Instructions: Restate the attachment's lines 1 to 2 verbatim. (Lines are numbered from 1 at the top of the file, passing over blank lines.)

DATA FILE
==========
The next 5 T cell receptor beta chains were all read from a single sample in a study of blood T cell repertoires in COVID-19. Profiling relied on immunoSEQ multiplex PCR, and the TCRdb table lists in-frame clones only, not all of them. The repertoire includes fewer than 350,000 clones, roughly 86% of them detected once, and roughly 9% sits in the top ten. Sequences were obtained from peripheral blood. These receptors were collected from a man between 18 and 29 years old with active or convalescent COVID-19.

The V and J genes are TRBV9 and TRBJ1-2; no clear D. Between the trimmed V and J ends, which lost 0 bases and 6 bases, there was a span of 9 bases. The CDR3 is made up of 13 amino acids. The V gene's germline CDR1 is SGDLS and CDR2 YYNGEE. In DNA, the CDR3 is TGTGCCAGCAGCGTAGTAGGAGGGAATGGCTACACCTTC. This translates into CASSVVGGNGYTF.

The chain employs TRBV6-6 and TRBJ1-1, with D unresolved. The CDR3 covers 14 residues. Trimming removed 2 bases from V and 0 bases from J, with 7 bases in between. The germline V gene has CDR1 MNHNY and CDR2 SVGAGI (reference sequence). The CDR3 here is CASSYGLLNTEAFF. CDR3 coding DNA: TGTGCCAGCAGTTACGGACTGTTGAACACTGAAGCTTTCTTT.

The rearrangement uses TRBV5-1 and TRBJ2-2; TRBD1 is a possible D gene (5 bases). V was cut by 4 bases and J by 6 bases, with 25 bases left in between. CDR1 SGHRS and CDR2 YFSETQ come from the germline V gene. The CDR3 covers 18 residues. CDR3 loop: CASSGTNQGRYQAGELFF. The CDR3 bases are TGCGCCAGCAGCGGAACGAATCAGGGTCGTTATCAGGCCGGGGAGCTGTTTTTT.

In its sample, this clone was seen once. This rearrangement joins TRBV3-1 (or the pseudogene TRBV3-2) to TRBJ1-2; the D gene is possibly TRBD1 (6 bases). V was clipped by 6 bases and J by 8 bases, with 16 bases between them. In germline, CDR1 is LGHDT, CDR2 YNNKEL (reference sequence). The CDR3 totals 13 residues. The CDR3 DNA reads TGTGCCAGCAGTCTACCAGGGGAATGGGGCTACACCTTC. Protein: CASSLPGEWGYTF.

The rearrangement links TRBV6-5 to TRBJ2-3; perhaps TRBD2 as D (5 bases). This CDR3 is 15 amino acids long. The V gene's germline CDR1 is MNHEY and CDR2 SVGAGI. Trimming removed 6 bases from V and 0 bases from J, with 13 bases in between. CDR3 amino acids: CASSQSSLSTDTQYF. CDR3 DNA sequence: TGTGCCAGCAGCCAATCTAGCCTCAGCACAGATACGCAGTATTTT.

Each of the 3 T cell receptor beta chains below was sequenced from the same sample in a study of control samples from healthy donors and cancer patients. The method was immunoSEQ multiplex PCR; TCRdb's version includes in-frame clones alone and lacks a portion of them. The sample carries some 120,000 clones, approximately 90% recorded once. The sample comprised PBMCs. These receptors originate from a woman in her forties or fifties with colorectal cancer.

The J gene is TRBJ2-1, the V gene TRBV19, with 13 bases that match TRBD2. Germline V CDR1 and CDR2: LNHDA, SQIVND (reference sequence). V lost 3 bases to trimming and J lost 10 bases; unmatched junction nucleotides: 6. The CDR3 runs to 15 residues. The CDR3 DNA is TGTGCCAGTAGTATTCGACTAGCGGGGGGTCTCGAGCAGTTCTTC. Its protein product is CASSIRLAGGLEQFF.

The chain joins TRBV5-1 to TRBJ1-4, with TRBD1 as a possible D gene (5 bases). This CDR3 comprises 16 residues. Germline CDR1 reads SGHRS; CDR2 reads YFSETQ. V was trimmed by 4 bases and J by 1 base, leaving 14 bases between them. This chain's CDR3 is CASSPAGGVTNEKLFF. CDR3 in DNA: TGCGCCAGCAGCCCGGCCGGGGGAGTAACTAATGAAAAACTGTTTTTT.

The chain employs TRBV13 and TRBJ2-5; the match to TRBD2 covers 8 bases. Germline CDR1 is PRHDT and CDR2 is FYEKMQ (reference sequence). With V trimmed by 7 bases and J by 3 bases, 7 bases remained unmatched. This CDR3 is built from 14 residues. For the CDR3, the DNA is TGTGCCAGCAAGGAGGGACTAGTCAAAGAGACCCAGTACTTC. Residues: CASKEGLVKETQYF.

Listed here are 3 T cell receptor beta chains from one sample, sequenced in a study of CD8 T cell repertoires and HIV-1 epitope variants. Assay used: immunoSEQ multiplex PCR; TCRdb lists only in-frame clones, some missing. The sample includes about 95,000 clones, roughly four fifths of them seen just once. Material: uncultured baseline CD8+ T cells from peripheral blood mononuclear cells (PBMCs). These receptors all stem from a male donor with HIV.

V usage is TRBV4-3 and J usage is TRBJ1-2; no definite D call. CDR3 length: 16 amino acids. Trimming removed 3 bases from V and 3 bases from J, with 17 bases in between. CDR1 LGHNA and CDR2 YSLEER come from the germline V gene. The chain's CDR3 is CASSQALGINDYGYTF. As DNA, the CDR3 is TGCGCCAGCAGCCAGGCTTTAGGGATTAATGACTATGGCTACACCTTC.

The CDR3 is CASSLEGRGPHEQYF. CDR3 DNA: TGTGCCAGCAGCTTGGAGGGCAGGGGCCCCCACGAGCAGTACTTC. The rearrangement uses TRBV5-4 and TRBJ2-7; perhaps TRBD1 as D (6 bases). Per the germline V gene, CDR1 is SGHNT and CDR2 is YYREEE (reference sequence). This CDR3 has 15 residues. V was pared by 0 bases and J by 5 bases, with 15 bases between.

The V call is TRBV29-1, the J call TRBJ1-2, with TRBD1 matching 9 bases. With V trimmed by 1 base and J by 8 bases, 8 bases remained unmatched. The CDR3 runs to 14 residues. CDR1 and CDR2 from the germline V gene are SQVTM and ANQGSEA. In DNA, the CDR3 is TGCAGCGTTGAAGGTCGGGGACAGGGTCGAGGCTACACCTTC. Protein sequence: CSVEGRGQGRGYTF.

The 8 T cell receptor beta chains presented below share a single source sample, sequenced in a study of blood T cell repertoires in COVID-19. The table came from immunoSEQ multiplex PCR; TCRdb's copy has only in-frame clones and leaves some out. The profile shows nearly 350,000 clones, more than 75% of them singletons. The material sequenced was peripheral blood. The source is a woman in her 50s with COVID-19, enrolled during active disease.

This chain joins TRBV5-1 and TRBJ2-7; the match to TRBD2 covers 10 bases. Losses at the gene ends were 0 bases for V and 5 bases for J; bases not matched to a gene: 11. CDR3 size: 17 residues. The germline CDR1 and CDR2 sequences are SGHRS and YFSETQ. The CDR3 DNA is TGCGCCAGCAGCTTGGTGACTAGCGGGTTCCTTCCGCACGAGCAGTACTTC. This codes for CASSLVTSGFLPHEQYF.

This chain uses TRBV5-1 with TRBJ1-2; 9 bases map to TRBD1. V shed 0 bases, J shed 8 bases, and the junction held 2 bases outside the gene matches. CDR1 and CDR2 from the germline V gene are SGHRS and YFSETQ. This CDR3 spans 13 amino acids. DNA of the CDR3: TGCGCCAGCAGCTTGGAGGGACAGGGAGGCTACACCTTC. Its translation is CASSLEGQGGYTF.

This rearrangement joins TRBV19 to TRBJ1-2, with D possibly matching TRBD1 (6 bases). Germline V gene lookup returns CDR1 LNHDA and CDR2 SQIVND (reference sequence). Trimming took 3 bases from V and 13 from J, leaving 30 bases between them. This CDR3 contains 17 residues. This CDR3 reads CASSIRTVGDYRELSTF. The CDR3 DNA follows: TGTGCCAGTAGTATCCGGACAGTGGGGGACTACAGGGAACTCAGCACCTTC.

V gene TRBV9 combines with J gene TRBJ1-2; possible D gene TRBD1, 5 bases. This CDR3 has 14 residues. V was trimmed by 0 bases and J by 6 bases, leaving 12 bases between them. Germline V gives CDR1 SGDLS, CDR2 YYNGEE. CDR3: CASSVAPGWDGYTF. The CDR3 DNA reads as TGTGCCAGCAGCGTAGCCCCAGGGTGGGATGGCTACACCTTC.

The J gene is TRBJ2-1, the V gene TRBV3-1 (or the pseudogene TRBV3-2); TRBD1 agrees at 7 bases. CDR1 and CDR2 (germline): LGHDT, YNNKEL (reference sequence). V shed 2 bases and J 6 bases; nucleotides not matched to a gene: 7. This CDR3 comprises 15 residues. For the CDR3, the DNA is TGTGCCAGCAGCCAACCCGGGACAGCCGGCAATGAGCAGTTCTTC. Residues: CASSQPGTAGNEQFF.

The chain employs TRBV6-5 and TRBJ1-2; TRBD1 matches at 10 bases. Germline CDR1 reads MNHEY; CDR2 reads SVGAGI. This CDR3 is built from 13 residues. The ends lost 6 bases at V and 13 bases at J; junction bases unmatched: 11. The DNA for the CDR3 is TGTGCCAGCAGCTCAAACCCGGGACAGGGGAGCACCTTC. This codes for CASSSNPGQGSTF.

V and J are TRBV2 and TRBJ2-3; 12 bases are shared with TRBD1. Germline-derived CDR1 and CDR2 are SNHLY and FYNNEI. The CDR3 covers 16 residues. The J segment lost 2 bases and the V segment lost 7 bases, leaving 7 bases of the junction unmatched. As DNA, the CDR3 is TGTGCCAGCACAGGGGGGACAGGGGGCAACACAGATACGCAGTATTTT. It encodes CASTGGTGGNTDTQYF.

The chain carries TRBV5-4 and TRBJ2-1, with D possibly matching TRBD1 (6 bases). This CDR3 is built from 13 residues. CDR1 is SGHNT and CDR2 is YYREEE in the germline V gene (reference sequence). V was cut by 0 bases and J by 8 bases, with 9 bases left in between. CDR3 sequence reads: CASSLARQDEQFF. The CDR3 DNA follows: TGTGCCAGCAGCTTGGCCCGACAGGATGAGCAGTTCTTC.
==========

The next 5 T cell receptor beta chains were all read from a single sample in a study of blood T cell repertoires in COVID-19. Profiling relied on immunoSEQ multiplex PCR, and the TCRdb table lists in-frame clones only, not all of them. The repertoire includes fewer than 350,000 clones, roughly 86% of them detected once, and roughly 9% sits in the top ten. Sequences were obtained from peripheral blood. These receptors were collected from a man between 18 and 29 years old with active or convalescent COVID-19.

The V and J genes are TRBV9 and TRBJ1-2; no clear D. Between the trimmed V and J ends, which lost 0 bases and 6 bases, there was a span of 9 bases. The CDR3 is made up of 13 amino acids. The V gene's germline CDR1 is SGDLS and CDR2 YYNGEE. In DNA, the CDR3 is TGTGCCAGCAGCGTAGTAGGAGGGAATGGCTACACCTTC. This translates into CASSVVGGNGYTF.